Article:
• Site Visits: While under contract, we coordinate various site visits including subcontractors, 3rd parties, the property management team, and lenders, just to name a few of the groups. This is all done while the Property is fully occupied and the current onsite team is overseeing the asset. It’s hectic.     

Every aspect of the property assessment is a pain, and at the end of the day, there’s no way to be certain that you didn’t miss something. Could there be one central software to coordinate every moving part?

Closing & Legal

Once due diligence is complete, debt/equity secured, and new management in place, we’re finally ready to close. The closing process is complex; the buyer/seller finalize prorations, Title prepares a settlement statement (typically HUD-1 for multi deals), funds are sent to Title and held in escrow, closing documents are executed, and finally funds are disbursed via wire. Shortly after closing the deed is recorded. Settlement statements often require several rounds of revisions, the wire cut off is commonly missed, and signing paper docs is a pain. The closing process is opaque, expensive, and rarely runs smoothly. Does it need to be this way?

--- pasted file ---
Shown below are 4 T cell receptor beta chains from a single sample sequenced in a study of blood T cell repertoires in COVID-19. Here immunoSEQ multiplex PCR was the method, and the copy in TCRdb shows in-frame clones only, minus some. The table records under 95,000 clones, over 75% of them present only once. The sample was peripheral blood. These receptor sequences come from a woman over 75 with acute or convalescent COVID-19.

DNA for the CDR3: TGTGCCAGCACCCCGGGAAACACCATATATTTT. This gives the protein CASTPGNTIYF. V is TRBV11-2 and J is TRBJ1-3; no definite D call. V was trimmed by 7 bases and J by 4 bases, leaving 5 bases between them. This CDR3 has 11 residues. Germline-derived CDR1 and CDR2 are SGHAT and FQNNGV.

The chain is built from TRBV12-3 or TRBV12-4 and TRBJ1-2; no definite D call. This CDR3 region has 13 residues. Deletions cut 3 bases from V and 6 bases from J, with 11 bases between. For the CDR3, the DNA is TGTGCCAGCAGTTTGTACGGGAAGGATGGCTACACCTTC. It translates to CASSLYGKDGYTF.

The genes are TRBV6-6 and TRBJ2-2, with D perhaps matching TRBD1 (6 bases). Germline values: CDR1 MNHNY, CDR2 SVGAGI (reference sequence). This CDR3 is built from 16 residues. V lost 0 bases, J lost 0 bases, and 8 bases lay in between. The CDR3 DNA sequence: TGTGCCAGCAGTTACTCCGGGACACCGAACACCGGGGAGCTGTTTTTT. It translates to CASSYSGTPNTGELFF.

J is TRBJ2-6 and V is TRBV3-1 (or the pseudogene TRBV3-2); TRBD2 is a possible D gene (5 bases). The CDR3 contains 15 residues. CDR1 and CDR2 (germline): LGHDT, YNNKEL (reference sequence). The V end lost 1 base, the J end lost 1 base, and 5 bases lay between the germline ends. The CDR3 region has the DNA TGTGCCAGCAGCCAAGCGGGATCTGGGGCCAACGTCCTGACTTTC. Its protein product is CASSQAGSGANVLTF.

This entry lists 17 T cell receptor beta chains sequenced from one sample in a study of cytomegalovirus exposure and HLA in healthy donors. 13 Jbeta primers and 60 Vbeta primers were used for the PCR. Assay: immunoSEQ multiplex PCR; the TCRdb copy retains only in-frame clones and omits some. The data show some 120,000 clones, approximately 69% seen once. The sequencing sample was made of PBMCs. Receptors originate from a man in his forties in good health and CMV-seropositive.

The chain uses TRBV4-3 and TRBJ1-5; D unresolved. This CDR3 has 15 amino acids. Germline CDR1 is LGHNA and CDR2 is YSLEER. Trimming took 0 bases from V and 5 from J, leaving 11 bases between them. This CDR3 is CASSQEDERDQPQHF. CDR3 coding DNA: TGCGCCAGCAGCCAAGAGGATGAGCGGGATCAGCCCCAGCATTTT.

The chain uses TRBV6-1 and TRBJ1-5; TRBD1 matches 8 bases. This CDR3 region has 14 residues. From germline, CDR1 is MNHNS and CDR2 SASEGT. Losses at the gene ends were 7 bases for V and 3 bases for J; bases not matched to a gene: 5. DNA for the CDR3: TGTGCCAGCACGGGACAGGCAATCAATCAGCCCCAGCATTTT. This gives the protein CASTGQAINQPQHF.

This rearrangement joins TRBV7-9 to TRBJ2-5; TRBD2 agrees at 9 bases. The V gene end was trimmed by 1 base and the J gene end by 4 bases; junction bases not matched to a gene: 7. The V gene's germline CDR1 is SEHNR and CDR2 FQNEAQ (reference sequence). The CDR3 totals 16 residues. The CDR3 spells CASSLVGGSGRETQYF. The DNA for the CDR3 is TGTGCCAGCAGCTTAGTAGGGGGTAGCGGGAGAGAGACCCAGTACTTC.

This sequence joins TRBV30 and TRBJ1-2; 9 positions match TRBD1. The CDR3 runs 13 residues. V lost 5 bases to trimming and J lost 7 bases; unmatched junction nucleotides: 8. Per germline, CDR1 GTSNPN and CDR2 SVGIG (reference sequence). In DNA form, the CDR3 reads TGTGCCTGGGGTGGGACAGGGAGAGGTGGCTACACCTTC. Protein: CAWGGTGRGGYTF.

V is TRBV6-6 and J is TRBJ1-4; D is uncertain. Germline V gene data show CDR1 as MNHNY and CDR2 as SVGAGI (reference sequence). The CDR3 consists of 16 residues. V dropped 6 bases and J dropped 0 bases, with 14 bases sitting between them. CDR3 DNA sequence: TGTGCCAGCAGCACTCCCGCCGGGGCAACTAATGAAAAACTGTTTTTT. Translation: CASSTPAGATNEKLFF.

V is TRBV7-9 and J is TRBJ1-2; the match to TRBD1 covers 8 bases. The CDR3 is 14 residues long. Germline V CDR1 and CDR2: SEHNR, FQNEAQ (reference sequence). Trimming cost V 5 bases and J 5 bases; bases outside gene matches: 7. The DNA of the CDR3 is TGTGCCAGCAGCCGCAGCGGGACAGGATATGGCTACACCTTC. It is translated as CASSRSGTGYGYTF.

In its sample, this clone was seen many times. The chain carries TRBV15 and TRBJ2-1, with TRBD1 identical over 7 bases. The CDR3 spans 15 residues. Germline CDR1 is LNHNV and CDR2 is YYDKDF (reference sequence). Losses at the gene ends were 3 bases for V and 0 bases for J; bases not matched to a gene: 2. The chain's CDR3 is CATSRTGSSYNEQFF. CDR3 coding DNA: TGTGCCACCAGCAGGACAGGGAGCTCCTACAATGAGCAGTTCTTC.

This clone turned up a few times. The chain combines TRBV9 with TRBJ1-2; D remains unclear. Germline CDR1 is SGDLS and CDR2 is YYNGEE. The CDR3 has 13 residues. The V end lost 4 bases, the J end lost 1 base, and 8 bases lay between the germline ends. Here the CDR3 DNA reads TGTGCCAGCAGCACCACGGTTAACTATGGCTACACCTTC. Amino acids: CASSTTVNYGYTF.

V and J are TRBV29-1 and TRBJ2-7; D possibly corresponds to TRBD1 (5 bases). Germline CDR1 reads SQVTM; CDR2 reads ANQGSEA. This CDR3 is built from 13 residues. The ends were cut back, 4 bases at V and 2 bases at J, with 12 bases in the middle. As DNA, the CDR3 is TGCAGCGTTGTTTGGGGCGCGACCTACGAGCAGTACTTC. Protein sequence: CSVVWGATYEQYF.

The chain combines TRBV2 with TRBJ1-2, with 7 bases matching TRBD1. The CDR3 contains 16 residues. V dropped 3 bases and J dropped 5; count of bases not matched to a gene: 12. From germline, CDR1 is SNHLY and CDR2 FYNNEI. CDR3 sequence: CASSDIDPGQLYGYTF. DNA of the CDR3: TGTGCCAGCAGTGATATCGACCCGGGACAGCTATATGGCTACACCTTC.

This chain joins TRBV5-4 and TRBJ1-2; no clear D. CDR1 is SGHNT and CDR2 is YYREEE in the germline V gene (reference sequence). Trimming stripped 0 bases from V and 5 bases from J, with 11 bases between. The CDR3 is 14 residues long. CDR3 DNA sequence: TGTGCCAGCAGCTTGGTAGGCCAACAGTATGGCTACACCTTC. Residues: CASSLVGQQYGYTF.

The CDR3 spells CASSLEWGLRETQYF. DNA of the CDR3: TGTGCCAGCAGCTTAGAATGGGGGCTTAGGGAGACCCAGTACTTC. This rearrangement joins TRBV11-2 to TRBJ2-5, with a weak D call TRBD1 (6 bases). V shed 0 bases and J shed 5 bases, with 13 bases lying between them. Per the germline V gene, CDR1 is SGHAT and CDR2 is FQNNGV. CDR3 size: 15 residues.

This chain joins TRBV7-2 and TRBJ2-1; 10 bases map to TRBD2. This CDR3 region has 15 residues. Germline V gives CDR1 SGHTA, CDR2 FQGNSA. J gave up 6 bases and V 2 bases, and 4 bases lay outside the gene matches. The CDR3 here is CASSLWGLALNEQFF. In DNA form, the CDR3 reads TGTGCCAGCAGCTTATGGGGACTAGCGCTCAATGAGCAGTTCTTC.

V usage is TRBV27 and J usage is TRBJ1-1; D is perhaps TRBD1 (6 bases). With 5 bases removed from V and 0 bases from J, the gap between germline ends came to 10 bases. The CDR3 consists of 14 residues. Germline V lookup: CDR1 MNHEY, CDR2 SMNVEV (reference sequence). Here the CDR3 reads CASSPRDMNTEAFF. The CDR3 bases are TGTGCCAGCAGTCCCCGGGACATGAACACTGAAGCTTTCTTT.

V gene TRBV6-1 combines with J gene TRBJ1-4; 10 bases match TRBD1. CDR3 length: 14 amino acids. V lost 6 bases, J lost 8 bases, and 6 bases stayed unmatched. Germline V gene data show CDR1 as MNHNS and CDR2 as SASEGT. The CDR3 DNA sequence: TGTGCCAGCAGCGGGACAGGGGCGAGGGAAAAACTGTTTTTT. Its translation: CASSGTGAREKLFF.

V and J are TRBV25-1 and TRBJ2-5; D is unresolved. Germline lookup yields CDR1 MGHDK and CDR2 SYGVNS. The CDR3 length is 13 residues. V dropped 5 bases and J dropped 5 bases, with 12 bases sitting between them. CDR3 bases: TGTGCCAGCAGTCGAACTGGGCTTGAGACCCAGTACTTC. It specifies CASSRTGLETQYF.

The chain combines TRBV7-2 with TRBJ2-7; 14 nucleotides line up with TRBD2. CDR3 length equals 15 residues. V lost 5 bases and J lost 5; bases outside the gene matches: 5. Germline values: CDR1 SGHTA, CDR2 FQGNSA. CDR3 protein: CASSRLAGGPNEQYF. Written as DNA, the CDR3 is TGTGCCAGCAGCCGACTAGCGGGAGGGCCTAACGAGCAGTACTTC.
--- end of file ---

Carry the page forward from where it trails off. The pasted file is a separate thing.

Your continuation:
Tackling aspects of the CRE industry is clearly been a daunting challenge, but it’s also where the opportunity lies. While many recognize the inefficiencies of the CRE business, it’s naïve to think they’re easily fixed. Many outsiders, who don’t understand the nuances of the business, have tried and failed. But ultimately technology will be adopted and the commercial real estate will be disrupted, it’s just a matter of when.

There are so many aspects of the CRE acquisition process ripe for disruption. Where do you see the greatest opportunity?